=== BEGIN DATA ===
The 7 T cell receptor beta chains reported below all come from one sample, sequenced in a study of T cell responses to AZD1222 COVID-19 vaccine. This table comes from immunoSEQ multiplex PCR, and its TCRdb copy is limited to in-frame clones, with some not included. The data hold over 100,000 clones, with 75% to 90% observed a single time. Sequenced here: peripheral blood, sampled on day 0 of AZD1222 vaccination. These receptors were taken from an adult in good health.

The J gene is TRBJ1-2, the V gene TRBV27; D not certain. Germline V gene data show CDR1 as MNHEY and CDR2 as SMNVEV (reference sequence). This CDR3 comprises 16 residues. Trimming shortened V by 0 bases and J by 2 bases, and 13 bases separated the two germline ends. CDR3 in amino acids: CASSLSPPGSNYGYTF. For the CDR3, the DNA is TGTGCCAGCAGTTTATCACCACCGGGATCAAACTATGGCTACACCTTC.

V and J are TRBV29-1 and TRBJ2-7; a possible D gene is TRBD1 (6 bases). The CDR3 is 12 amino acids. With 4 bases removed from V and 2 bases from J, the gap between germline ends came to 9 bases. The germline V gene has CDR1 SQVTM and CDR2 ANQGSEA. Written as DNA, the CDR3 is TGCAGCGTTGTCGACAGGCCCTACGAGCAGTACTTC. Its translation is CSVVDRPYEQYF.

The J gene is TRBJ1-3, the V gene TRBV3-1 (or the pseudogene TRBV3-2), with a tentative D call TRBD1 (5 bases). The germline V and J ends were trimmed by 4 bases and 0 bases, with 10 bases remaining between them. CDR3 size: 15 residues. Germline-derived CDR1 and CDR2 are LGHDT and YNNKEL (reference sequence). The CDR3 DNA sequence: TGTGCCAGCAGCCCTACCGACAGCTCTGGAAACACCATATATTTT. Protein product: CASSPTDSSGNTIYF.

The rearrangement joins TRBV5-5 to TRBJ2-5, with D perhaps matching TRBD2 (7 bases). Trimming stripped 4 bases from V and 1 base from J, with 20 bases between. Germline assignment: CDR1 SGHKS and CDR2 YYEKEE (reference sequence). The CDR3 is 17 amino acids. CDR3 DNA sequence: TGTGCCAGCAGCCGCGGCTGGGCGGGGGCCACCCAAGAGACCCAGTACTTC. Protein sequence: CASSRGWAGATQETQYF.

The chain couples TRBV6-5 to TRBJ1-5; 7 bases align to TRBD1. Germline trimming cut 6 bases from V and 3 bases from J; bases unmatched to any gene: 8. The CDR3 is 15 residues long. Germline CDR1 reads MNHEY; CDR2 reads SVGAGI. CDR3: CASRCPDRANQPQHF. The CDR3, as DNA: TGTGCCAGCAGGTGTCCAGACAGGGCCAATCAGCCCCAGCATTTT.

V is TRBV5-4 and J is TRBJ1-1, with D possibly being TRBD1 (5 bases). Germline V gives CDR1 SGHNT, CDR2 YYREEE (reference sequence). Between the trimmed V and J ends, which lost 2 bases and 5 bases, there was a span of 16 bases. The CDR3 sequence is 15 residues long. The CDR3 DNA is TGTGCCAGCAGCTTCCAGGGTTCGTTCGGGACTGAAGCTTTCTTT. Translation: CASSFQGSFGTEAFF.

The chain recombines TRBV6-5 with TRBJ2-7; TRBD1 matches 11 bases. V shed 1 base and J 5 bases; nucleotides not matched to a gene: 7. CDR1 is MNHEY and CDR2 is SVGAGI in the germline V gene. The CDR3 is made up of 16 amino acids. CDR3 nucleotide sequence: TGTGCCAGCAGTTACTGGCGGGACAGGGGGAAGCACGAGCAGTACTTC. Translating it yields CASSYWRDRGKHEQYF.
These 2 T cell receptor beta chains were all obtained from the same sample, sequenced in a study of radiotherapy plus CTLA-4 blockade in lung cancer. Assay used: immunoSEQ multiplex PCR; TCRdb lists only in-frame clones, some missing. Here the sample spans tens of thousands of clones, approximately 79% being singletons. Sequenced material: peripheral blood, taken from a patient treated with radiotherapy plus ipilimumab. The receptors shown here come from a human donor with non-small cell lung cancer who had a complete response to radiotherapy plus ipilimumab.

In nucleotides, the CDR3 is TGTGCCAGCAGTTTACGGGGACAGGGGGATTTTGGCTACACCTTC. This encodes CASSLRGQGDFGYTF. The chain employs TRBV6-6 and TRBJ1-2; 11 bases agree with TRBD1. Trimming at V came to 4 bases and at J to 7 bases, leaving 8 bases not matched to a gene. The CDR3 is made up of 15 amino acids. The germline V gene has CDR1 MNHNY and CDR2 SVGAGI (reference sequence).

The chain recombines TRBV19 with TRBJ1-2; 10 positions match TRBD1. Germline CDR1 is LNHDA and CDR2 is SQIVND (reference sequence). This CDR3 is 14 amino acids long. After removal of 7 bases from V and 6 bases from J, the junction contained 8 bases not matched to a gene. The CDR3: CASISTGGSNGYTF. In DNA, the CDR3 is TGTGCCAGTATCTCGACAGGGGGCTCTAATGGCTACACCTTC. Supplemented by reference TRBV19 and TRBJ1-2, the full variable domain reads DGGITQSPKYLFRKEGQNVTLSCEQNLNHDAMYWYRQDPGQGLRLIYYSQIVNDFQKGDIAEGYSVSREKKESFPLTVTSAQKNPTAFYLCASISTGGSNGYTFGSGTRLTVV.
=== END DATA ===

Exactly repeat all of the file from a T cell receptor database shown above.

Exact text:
The 7 T cell receptor beta chains reported below all come from one sample, sequenced in a study of T cell responses to AZD1222 COVID-19 vaccine. This table comes from immunoSEQ multiplex PCR, and its TCRdb copy is limited to in-frame clones, with some not included. The data hold over 100,000 clones, with 75% to 90% observed a single time. Sequenced here: peripheral blood, sampled on day 0 of AZD1222 vaccination. These receptors were taken from an adult in good health.

The J gene is TRBJ1-2, the V gene TRBV27; D not certain. Germline V gene data show CDR1 as MNHEY and CDR2 as SMNVEV (reference sequence). This CDR3 comprises 16 residues. Trimming shortened V by 0 bases and J by 2 bases, and 13 bases separated the two germline ends. CDR3 in amino acids: CASSLSPPGSNYGYTF. For the CDR3, the DNA is TGTGCCAGCAGTTTATCACCACCGGGATCAAACTATGGCTACACCTTC.

V and J are TRBV29-1 and TRBJ2-7; a possible D gene is TRBD1 (6 bases). The CDR3 is 12 amino acids. With 4 bases removed from V and 2 bases from J, the gap between germline ends came to 9 bases. The germline V gene has CDR1 SQVTM and CDR2 ANQGSEA. Written as DNA, the CDR3 is TGCAGCGTTGTCGACAGGCCCTACGAGCAGTACTTC. Its translation is CSVVDRPYEQYF.

The J gene is TRBJ1-3, the V gene TRBV3-1 (or the pseudogene TRBV3-2), with a tentative D call TRBD1 (5 bases). The germline V and J ends were trimmed by 4 bases and 0 bases, with 10 bases remaining between them. CDR3 size: 15 residues. Germline-derived CDR1 and CDR2 are LGHDT and YNNKEL (reference sequence). The CDR3 DNA sequence: TGTGCCAGCAGCCCTACCGACAGCTCTGGAAACACCATATATTTT. Protein product: CASSPTDSSGNTIYF.

The rearrangement joins TRBV5-5 to TRBJ2-5, with D perhaps matching TRBD2 (7 bases). Trimming stripped 4 bases from V and 1 base from J, with 20 bases between. Germline assignment: CDR1 SGHKS and CDR2 YYEKEE (reference sequence). The CDR3 is 17 amino acids. CDR3 DNA sequence: TGTGCCAGCAGCCGCGGCTGGGCGGGGGCCACCCAAGAGACCCAGTACTTC. Protein sequence: CASSRGWAGATQETQYF.

The chain couples TRBV6-5 to TRBJ1-5; 7 bases align to TRBD1. Germline trimming cut 6 bases from V and 3 bases from J; bases unmatched to any gene: 8. The CDR3 is 15 residues long. Germline CDR1 reads MNHEY; CDR2 reads SVGAGI. CDR3: CASRCPDRANQPQHF. The CDR3, as DNA: TGTGCCAGCAGGTGTCCAGACAGGGCCAATCAGCCCCAGCATTTT.

V is TRBV5-4 and J is TRBJ1-1, with D possibly being TRBD1 (5 bases). Germline V gives CDR1 SGHNT, CDR2 YYREEE (reference sequence). Between the trimmed V and J ends, which lost 2 bases and 5 bases, there was a span of 16 bases. The CDR3 sequence is 15 residues long. The CDR3 DNA is TGTGCCAGCAGCTTCCAGGGTTCGTTCGGGACTGAAGCTTTCTTT. Translation: CASSFQGSFGTEAFF.

The chain recombines TRBV6-5 with TRBJ2-7; TRBD1 matches 11 bases. V shed 1 base and J 5 bases; nucleotides not matched to a gene: 7. CDR1 is MNHEY and CDR2 is SVGAGI in the germline V gene. The CDR3 is made up of 16 amino acids. CDR3 nucleotide sequence: TGTGCCAGCAGTTACTGGCGGGACAGGGGGAAGCACGAGCAGTACTTC. Translating it yields CASSYWRDRGKHEQYF.
These 2 T cell receptor beta chains were all obtained from the same sample, sequenced in a study of radiotherapy plus CTLA-4 blockade in lung cancer. Assay used: immunoSEQ multiplex PCR; TCRdb lists only in-frame clones, some missing. Here the sample spans tens of thousands of clones, approximately 79% being singletons. Sequenced material: peripheral blood, taken from a patient treated with radiotherapy plus ipilimumab. The receptors shown here come from a human donor with non-small cell lung cancer who had a complete response to radiotherapy plus ipilimumab.

In nucleotides, the CDR3 is TGTGCCAGCAGTTTACGGGGACAGGGGGATTTTGGCTACACCTTC. This encodes CASSLRGQGDFGYTF. The chain employs TRBV6-6 and TRBJ1-2; 11 bases agree with TRBD1. Trimming at V came to 4 bases and at J to 7 bases, leaving 8 bases not matched to a gene. The CDR3 is made up of 15 amino acids. The germline V gene has CDR1 MNHNY and CDR2 SVGAGI (reference sequence).

The chain recombines TRBV19 with TRBJ1-2; 10 positions match TRBD1. Germline CDR1 is LNHDA and CDR2 is SQIVND (reference sequence). This CDR3 is 14 amino acids long. After removal of 7 bases from V and 6 bases from J, the junction contained 8 bases not matched to a gene. The CDR3: CASISTGGSNGYTF. In DNA, the CDR3 is TGTGCCAGTATCTCGACAGGGGGCTCTAATGGCTACACCTTC. Supplemented by reference TRBV19 and TRBJ1-2, the full variable domain reads DGGITQSPKYLFRKEGQNVTLSCEQNLNHDAMYWYRQDPGQGLRLIYYSQIVNDFQKGDIAEGYSVSREKKESFPLTVTSAQKNPTAFYLCASISTGGSNGYTFGSGTRLTVV.